This court finds that the § 1252(b)(9) "zipper clause" does not deprive this court of jurisdiction over petitioner's claims regarding his detention. Section 1252(b)(9) only applies to final orders of deportation. In arguing that § 1252(b)(9) applies to any aspect of the deportation process, respondents conflate petitions addressing the final orders of removal, addressed by § 1252, with petitions addressing procedures unrelated to a final removal order such as this one, predicated on § 1226. Petitioner is not challenging the removal decision itself, but rather his detention at this time. Oftentimes, habeas petitions will be brought long before a final order of removal is entered because an individual believes that he or she is being unconstitutionally detained.

This court finds that § 1252(b)(9) is not intended to cover all challenges by an alien to all aspects of the treatment he or she receives during the deportation process. Although American-Arab indicates that § 1252(b)(9) is a zipper clause, there is no support in the statute for expanding § 1252(b)(9) beyond the scope of removal/deportation orders into the area of an alien's detention. The language of § 1252(b)(9) itself does not indicate that it applies to all claims by aliens including detention. Rather, § 1252(b)(9) specifically discusses actions or proceedings brought "to remove an alien." The language of § 1252(b)(9) therefore appears to apply to removal proceedings, and not to other issues such as detention.

The court's interpretation is consistent with the statutory scheme. Section § 1252(b)(9) appears under the heading entitled "Judicial review of orders of removal" (emphasis added). The heading under which a section appears aids a court in determining how to apply a certain section. See Almendarez-Torres v. U.S., 523 U.S. 224, 118 S.Ct. 1219, 1226, 140 L.Ed.2d 350 (1998). Section 1226 of the statute, in contrast, explicitly addresses "Apprehension and detention of aliens." The petitioner in this case is challenging his detention, not a final order of removal. The petition would appear to be governed by § 1226 by the clear language of the statute. To read § 1252(b)(9) as covering all claims, including claims regarding an alien's detention, would render § 1226 superfluous. Such an interpretation is to be avoided. See, e.g., Colautti v. Franklin, 439 U.S. 379, 392, 99 S.Ct. 675, 58 L.Ed.2d 596 (1979).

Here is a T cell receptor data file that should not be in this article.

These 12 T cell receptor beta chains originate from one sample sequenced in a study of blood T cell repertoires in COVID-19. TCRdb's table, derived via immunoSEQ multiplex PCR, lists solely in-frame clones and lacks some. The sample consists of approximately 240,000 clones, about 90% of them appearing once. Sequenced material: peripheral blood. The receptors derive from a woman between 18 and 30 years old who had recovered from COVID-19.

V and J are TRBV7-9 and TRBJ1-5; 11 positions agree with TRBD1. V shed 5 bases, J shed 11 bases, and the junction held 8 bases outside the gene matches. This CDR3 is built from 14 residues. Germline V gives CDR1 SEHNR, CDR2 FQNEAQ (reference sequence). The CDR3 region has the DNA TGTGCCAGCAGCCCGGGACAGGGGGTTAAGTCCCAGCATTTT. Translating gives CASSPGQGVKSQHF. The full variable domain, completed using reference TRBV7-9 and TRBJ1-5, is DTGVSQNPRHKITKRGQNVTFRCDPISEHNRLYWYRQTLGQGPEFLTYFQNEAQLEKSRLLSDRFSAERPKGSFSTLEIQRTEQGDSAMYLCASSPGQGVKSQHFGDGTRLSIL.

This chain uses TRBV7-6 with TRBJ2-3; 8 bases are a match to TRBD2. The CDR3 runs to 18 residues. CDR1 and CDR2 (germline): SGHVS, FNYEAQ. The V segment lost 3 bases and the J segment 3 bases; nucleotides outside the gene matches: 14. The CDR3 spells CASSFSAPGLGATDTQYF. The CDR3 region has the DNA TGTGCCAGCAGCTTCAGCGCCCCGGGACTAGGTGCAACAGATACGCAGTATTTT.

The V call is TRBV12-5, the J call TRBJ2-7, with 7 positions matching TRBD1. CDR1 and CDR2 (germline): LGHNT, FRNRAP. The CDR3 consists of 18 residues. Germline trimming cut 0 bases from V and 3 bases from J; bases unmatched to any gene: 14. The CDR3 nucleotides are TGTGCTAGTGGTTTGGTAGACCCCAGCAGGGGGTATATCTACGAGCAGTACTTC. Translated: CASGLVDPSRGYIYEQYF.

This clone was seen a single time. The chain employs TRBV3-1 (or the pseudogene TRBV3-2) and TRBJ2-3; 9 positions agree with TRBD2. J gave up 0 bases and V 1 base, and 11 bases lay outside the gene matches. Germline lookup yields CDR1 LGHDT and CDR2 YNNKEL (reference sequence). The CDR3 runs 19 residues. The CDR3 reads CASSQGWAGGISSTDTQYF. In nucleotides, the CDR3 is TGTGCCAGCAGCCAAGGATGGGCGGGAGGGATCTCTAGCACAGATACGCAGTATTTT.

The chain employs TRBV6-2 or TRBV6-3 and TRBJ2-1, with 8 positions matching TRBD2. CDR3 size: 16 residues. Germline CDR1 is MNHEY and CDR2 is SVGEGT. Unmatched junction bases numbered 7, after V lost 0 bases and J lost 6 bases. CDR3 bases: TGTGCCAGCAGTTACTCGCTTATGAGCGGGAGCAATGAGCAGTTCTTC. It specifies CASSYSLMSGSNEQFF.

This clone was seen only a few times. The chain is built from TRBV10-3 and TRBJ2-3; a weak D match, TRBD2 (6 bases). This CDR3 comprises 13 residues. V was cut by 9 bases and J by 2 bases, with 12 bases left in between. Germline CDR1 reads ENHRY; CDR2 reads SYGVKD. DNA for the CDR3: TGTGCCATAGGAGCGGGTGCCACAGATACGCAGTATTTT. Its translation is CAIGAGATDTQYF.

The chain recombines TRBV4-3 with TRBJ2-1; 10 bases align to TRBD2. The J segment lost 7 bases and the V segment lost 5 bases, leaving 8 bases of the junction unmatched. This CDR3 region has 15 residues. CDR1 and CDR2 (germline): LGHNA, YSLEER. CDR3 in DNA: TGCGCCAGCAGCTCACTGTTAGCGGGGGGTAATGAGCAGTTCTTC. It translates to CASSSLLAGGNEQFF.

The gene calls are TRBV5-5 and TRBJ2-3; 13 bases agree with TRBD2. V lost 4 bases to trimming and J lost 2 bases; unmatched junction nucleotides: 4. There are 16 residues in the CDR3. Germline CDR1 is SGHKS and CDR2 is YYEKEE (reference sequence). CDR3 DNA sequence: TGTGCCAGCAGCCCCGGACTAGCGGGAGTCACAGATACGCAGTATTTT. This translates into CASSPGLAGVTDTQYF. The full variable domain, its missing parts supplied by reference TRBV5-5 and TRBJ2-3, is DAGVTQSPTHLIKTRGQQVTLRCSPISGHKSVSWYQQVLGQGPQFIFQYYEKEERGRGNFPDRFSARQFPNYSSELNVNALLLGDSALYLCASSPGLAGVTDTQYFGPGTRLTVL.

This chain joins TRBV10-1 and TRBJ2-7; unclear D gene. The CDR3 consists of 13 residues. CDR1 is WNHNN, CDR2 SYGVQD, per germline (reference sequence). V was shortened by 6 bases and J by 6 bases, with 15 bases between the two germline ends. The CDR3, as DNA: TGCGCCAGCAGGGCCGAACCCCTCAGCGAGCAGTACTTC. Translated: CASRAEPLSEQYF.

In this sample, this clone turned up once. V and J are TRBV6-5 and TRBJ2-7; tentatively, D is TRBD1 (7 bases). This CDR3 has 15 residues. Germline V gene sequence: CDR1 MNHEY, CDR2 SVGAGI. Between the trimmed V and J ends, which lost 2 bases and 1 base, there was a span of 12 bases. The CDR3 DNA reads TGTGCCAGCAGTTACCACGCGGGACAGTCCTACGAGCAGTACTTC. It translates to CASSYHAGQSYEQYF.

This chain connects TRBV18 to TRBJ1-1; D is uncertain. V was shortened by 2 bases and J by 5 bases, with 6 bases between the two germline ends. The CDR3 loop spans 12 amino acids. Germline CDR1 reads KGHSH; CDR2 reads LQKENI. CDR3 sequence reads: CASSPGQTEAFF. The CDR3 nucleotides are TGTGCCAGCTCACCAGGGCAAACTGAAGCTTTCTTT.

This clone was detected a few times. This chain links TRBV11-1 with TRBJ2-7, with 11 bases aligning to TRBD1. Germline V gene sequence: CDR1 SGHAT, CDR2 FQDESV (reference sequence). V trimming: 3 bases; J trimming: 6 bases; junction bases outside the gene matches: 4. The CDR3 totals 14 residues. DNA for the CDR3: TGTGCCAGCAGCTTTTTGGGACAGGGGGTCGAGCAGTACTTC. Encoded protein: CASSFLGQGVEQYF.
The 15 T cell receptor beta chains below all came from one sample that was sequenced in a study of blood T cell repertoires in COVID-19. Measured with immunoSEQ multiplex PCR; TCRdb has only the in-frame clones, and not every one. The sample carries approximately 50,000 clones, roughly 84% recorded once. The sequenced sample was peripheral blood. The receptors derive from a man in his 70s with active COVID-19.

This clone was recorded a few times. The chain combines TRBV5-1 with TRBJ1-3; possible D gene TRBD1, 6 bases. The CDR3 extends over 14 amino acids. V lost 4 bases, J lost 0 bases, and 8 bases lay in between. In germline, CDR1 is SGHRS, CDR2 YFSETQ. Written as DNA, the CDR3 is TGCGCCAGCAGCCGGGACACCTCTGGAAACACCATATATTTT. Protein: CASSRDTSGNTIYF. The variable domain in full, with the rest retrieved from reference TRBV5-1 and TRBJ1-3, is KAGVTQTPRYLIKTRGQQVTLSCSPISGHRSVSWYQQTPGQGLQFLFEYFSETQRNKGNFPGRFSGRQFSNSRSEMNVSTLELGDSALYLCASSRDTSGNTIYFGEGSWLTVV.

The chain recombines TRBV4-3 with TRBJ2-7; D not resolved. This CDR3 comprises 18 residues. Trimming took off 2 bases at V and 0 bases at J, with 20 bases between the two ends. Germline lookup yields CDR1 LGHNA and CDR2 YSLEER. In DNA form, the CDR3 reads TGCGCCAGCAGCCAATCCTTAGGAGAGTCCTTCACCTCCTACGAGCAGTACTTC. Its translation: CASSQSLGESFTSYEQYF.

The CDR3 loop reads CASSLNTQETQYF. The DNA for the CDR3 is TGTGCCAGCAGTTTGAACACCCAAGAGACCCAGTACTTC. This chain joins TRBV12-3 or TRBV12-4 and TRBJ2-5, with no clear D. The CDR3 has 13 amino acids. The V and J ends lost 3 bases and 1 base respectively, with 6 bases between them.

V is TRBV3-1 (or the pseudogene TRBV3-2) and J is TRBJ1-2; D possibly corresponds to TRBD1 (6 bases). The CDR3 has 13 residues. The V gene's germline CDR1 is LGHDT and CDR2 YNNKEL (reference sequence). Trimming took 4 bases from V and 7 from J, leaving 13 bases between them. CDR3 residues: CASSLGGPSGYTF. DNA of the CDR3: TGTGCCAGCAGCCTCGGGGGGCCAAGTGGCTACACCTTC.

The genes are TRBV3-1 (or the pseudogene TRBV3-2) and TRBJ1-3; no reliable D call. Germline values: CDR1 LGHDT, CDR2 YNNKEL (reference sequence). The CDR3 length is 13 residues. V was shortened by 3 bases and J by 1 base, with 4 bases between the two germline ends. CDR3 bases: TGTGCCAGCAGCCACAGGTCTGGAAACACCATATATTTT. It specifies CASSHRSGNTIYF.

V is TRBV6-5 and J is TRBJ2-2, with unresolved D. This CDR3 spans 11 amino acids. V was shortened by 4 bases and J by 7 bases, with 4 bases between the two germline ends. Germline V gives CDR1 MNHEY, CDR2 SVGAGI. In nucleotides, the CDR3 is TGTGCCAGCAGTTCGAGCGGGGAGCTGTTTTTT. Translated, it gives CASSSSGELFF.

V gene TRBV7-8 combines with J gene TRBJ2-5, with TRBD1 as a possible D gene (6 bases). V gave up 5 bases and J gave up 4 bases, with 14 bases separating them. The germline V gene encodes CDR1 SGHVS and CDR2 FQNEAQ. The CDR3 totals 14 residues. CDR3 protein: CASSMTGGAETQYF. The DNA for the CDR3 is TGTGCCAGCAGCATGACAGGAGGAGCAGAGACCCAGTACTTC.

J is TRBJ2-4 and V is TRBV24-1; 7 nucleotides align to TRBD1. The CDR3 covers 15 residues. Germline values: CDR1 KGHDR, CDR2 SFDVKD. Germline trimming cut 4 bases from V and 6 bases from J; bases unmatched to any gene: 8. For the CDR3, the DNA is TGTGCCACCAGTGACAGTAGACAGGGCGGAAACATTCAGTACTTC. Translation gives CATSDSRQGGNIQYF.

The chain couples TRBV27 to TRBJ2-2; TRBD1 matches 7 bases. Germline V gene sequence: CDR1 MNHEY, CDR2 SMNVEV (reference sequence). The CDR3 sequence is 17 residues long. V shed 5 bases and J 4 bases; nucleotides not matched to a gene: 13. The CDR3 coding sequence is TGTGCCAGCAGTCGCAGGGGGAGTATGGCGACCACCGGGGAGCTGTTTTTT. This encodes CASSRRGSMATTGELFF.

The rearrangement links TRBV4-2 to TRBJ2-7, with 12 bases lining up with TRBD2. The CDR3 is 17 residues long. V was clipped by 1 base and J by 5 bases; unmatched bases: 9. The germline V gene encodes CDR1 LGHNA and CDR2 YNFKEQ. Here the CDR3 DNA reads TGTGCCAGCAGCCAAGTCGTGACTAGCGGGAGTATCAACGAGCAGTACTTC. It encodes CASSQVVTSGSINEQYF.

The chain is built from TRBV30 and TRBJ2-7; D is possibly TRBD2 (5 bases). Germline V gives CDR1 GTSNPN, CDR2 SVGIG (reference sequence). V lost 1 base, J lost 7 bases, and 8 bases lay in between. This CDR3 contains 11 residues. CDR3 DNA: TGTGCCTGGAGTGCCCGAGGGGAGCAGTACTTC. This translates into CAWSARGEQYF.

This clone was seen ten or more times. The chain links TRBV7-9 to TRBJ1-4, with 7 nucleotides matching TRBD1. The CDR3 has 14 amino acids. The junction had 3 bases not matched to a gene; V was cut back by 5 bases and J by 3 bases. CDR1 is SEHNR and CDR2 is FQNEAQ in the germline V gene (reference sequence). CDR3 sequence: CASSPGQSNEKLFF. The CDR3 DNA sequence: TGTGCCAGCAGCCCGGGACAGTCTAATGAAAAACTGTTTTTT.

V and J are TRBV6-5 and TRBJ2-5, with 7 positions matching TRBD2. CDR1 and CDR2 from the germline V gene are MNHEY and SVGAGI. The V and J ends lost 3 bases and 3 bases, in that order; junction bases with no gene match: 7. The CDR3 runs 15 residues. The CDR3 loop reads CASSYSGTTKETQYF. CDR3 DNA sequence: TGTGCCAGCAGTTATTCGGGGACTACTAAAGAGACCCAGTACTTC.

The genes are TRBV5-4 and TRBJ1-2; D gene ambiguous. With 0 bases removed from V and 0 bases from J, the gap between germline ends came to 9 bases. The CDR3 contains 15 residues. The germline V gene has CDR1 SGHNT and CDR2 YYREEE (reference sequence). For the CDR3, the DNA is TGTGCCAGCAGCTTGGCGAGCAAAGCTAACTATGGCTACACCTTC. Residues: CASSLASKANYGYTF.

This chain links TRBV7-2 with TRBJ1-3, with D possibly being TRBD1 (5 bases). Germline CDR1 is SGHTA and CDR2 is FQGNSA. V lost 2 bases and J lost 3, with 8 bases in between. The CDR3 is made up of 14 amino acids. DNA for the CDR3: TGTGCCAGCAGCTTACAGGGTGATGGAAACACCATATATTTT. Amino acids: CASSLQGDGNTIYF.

Were respondents' position adopted, an alien in petitioner's position would be left without recourse. Petitioner is challenging his detention. If respondents are correct that § 1252(b)(9) applies to all claims, petitioner would be barred from challenging an allegedly unconstitutional detention because no final order regarding his removal has been issued. To read § 1252(b)(9) as revoking this court's jurisdiction to review constitutional challenges to collateral aspects of the deportation procedure, and to consequently immunize INS' implementation of federal immigration laws from due process challenges, "would raise difficult constitutional issues." Walters v. Reno, 145 F.3d 1032, 1052 (9th Cir. 1998) (quoting Catholic Social Services, Inc. v. Reno, 134 F.3d 921, 927 (9th Cir. 1997)). It is well-established that "when constitutional questions are in issue, the availability of judicial review is presumed, and we will not read a statutory scheme to take the `extraordinary' step of foreclosing jurisdiction unless Congress intent to do so is manifested by "clear and convincing' evidence." Califano v. Sanders, 430 U.S. 99, 109, 97 S.Ct. 980, 51 L.Ed.2d 192 (1977) (quoting in part Weinberger v. Salfi, 422 U.S. 749, 762, 95 S.Ct. 2457, 45 L.Ed.2d 522 (1975)). Instead, ...